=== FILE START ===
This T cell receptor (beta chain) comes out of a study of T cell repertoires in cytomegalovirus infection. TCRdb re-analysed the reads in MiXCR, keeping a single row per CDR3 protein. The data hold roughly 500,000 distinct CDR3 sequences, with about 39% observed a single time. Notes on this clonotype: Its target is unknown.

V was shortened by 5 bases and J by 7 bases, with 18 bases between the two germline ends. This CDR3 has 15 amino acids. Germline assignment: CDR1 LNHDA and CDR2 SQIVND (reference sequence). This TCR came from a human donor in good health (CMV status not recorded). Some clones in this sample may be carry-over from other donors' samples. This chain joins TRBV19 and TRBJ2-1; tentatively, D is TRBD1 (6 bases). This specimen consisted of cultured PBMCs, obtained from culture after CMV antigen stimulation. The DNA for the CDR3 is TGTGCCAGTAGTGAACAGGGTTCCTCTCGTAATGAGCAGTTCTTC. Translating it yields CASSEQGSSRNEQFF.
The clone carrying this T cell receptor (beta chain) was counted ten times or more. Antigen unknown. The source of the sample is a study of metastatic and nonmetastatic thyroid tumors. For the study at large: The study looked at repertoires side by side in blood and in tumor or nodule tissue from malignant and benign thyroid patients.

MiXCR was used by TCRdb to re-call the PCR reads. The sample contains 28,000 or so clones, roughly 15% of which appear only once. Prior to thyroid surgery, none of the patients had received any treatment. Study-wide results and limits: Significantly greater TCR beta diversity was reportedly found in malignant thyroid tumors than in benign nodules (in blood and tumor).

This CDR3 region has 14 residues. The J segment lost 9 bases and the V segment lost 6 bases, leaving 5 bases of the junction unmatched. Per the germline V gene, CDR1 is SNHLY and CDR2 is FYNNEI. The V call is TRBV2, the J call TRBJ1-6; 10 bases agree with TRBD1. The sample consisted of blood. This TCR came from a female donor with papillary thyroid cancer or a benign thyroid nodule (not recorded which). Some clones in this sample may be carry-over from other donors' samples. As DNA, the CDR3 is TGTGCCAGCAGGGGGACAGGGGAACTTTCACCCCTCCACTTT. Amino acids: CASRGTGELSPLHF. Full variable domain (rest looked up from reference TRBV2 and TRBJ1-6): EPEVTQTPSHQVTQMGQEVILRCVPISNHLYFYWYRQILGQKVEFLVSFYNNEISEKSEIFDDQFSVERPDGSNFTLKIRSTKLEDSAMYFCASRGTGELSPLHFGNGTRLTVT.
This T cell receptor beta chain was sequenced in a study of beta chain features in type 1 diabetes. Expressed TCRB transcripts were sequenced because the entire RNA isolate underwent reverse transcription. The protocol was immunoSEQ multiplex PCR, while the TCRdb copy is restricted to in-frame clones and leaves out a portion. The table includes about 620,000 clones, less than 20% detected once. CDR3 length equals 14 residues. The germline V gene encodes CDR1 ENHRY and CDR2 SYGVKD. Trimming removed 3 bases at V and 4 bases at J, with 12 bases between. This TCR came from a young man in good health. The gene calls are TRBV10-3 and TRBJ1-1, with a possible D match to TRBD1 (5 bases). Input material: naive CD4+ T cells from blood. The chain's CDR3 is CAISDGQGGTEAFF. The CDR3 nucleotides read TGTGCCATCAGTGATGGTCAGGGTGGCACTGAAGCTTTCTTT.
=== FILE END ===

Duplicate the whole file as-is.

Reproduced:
This T cell receptor (beta chain) comes out of a study of T cell repertoires in cytomegalovirus infection. TCRdb re-analysed the reads in MiXCR, keeping a single row per CDR3 protein. The data hold roughly 500,000 distinct CDR3 sequences, with about 39% observed a single time. Notes on this clonotype: Its target is unknown.

V was shortened by 5 bases and J by 7 bases, with 18 bases between the two germline ends. This CDR3 has 15 amino acids. Germline assignment: CDR1 LNHDA and CDR2 SQIVND (reference sequence). This TCR came from a human donor in good health (CMV status not recorded). Some clones in this sample may be carry-over from other donors' samples. This chain joins TRBV19 and TRBJ2-1; tentatively, D is TRBD1 (6 bases). This specimen consisted of cultured PBMCs, obtained from culture after CMV antigen stimulation. The DNA for the CDR3 is TGTGCCAGTAGTGAACAGGGTTCCTCTCGTAATGAGCAGTTCTTC. Translating it yields CASSEQGSSRNEQFF.
The clone carrying this T cell receptor (beta chain) was counted ten times or more. Antigen unknown. The source of the sample is a study of metastatic and nonmetastatic thyroid tumors. For the study at large: The study looked at repertoires side by side in blood and in tumor or nodule tissue from malignant and benign thyroid patients.

MiXCR was used by TCRdb to re-call the PCR reads. The sample contains 28,000 or so clones, roughly 15% of which appear only once. Prior to thyroid surgery, none of the patients had received any treatment. Study-wide results and limits: Significantly greater TCR beta diversity was reportedly found in malignant thyroid tumors than in benign nodules (in blood and tumor).

This CDR3 region has 14 residues. The J segment lost 9 bases and the V segment lost 6 bases, leaving 5 bases of the junction unmatched. Per the germline V gene, CDR1 is SNHLY and CDR2 is FYNNEI. The V call is TRBV2, the J call TRBJ1-6; 10 bases agree with TRBD1. The sample consisted of blood. This TCR came from a female donor with papillary thyroid cancer or a benign thyroid nodule (not recorded which). Some clones in this sample may be carry-over from other donors' samples. As DNA, the CDR3 is TGTGCCAGCAGGGGGACAGGGGAACTTTCACCCCTCCACTTT. Amino acids: CASRGTGELSPLHF. Full variable domain (rest looked up from reference TRBV2 and TRBJ1-6): EPEVTQTPSHQVTQMGQEVILRCVPISNHLYFYWYRQILGQKVEFLVSFYNNEISEKSEIFDDQFSVERPDGSNFTLKIRSTKLEDSAMYFCASRGTGELSPLHFGNGTRLTVT.
This T cell receptor beta chain was sequenced in a study of beta chain features in type 1 diabetes. Expressed TCRB transcripts were sequenced because the entire RNA isolate underwent reverse transcription. The protocol was immunoSEQ multiplex PCR, while the TCRdb copy is restricted to in-frame clones and leaves out a portion. The table includes about 620,000 clones, less than 20% detected once. CDR3 length equals 14 residues. The germline V gene encodes CDR1 ENHRY and CDR2 SYGVKD. Trimming removed 3 bases at V and 4 bases at J, with 12 bases between. This TCR came from a young man in good health. The gene calls are TRBV10-3 and TRBJ1-1, with a possible D match to TRBD1 (5 bases). Input material: naive CD4+ T cells from blood. The chain's CDR3 is CAISDGQGGTEAFF. The CDR3 nucleotides read TGTGCCATCAGTGATGGTCAGGGTGGCACTGAAGCTTTCTTT.